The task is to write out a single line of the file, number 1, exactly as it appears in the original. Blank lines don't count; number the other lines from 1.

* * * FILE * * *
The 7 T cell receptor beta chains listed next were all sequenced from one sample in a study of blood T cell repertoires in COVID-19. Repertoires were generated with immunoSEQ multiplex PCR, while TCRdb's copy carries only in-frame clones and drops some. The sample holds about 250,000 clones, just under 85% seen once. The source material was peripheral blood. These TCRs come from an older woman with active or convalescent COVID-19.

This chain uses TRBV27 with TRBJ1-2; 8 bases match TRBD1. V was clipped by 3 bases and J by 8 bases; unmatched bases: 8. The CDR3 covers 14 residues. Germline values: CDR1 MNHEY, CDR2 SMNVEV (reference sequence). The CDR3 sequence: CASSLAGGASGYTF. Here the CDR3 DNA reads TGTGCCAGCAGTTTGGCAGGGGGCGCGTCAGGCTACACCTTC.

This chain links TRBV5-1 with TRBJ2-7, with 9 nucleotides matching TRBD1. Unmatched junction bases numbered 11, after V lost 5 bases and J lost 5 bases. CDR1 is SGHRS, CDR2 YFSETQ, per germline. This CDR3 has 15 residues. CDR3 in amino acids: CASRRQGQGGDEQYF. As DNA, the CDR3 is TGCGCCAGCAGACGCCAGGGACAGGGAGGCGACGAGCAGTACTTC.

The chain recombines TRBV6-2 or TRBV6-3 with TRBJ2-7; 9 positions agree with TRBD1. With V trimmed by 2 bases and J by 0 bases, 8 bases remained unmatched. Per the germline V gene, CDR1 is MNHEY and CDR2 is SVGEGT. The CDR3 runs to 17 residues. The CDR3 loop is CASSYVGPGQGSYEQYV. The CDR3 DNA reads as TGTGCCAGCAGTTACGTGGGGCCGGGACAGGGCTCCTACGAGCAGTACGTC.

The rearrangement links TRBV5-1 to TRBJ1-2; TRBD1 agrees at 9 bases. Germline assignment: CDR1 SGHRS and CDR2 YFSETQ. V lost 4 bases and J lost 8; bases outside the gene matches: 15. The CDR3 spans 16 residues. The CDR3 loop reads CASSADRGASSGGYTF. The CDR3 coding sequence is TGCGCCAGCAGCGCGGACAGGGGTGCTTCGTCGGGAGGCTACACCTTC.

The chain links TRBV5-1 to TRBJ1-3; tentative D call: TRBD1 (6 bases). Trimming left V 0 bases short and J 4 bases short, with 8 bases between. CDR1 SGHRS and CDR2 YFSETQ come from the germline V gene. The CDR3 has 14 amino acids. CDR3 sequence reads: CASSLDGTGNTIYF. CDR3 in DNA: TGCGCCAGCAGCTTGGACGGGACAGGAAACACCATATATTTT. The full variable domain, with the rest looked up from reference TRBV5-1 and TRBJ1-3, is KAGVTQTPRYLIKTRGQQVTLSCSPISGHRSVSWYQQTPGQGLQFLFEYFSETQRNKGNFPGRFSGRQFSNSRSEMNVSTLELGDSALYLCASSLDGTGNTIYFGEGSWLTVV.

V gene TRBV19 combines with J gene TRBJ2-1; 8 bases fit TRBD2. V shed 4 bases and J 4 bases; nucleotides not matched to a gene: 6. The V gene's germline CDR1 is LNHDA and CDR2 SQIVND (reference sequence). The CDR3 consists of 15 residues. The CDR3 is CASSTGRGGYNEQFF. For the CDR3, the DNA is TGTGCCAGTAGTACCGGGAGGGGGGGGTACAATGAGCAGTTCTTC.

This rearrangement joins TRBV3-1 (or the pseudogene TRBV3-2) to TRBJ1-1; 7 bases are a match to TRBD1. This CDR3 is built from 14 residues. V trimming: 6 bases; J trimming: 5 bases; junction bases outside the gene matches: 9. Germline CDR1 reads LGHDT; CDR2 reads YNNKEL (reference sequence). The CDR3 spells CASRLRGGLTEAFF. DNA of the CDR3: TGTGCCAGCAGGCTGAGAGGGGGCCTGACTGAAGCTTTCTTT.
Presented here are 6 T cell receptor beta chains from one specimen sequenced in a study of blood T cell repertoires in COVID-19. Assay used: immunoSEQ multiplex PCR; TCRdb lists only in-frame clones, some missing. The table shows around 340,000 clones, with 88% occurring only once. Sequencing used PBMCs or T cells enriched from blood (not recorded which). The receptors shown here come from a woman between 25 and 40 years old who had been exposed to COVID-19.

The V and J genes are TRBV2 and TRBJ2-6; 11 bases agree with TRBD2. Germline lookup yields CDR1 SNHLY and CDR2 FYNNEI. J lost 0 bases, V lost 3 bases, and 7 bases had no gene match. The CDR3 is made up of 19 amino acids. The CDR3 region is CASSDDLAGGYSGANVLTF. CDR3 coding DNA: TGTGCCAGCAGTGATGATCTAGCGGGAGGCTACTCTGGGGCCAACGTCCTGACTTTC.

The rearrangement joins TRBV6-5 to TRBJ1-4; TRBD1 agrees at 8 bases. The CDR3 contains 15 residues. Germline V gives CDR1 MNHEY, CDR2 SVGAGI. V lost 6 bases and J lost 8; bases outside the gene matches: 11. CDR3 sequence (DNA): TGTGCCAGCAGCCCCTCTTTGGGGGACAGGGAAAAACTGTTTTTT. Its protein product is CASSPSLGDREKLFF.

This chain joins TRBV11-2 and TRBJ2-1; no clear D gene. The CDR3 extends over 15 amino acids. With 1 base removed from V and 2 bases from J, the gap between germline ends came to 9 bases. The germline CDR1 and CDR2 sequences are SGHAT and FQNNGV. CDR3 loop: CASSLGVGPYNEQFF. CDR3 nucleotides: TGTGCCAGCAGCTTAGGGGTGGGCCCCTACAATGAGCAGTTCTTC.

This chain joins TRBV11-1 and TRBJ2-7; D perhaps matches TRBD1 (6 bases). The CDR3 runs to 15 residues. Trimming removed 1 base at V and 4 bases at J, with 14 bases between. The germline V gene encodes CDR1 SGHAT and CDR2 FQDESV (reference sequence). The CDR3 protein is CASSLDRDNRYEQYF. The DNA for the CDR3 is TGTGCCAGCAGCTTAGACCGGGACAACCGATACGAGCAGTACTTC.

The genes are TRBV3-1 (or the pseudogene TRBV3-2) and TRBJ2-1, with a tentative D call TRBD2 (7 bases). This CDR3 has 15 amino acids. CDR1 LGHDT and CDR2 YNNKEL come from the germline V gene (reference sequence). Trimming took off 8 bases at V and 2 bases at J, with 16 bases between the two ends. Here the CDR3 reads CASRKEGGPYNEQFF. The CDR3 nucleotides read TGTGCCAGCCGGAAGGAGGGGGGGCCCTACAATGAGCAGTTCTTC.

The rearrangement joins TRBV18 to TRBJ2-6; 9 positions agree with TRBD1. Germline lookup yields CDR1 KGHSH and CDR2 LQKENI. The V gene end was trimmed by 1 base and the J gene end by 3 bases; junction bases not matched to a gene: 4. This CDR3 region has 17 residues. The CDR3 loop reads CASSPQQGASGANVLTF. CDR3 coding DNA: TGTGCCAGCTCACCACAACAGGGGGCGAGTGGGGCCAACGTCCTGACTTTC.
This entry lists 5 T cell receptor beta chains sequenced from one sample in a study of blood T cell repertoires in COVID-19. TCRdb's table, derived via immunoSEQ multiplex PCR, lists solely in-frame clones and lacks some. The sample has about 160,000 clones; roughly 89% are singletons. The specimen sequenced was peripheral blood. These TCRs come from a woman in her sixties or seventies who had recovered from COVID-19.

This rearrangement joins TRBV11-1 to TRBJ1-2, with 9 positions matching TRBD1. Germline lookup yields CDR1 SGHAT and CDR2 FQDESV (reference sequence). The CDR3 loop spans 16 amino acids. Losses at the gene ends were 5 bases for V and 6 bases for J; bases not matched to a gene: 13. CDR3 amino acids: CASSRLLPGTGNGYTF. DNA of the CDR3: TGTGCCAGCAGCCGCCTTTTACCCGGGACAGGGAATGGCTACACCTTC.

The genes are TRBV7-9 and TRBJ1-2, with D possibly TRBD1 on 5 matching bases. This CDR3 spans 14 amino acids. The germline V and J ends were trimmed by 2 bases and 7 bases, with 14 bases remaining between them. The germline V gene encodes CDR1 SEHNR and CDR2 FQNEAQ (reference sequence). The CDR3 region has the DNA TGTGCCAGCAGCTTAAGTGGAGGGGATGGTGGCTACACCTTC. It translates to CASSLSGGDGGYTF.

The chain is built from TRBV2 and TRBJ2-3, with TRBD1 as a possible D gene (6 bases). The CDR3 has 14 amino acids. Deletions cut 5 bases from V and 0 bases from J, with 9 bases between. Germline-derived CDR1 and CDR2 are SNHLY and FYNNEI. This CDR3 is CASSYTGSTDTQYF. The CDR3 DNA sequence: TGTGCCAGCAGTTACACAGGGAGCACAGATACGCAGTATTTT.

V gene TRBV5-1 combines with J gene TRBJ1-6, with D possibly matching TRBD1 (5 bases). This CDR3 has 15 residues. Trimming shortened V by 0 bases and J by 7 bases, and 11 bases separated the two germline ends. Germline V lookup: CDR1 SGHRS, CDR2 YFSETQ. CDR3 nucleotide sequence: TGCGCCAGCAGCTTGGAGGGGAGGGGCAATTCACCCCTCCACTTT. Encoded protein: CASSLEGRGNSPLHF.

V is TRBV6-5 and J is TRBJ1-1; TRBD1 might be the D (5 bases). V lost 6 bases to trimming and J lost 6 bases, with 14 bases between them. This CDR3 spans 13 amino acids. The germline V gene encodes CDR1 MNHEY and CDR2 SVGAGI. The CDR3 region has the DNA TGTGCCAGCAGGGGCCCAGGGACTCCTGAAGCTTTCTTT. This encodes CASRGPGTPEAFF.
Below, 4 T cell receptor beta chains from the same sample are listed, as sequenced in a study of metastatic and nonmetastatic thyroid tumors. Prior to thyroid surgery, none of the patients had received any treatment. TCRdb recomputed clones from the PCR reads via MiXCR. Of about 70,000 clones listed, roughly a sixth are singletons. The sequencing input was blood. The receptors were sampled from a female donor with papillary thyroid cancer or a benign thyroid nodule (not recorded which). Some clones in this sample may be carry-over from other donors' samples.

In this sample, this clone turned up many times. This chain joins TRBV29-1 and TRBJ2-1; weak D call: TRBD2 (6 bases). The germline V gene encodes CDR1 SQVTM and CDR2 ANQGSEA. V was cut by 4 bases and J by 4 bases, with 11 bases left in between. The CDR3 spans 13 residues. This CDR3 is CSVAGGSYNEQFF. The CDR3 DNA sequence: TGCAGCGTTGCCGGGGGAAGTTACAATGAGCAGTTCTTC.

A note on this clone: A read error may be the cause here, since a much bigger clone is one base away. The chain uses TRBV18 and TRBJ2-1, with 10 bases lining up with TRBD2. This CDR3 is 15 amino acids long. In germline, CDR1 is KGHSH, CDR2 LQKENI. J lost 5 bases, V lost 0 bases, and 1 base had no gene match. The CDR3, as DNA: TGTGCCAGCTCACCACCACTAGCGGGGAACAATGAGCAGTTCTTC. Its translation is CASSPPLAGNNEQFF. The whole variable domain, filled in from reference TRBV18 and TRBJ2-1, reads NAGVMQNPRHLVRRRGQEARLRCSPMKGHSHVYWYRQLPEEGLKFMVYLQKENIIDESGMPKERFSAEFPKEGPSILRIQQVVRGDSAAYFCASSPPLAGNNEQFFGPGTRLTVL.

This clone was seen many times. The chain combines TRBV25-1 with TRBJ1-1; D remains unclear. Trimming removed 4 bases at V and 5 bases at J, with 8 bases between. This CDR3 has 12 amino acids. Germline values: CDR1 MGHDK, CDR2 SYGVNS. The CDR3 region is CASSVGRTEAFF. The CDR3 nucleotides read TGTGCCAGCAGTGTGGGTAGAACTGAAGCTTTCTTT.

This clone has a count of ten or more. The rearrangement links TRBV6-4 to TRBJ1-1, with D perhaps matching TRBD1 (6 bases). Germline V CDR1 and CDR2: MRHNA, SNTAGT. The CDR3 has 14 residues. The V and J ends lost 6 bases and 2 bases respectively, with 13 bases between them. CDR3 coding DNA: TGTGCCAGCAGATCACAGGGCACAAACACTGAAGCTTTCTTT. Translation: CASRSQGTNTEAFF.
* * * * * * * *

The 7 T cell receptor beta chains listed next were all sequenced from one sample in a study of blood T cell repertoires in COVID-19. Repertoires were generated with immunoSEQ multiplex PCR, while TCRdb's copy carries only in-frame clones and drops some. The sample holds about 250,000 clones, just under 85% seen once. The source material was peripheral blood. These TCRs come from an older woman with active or convalescent COVID-19.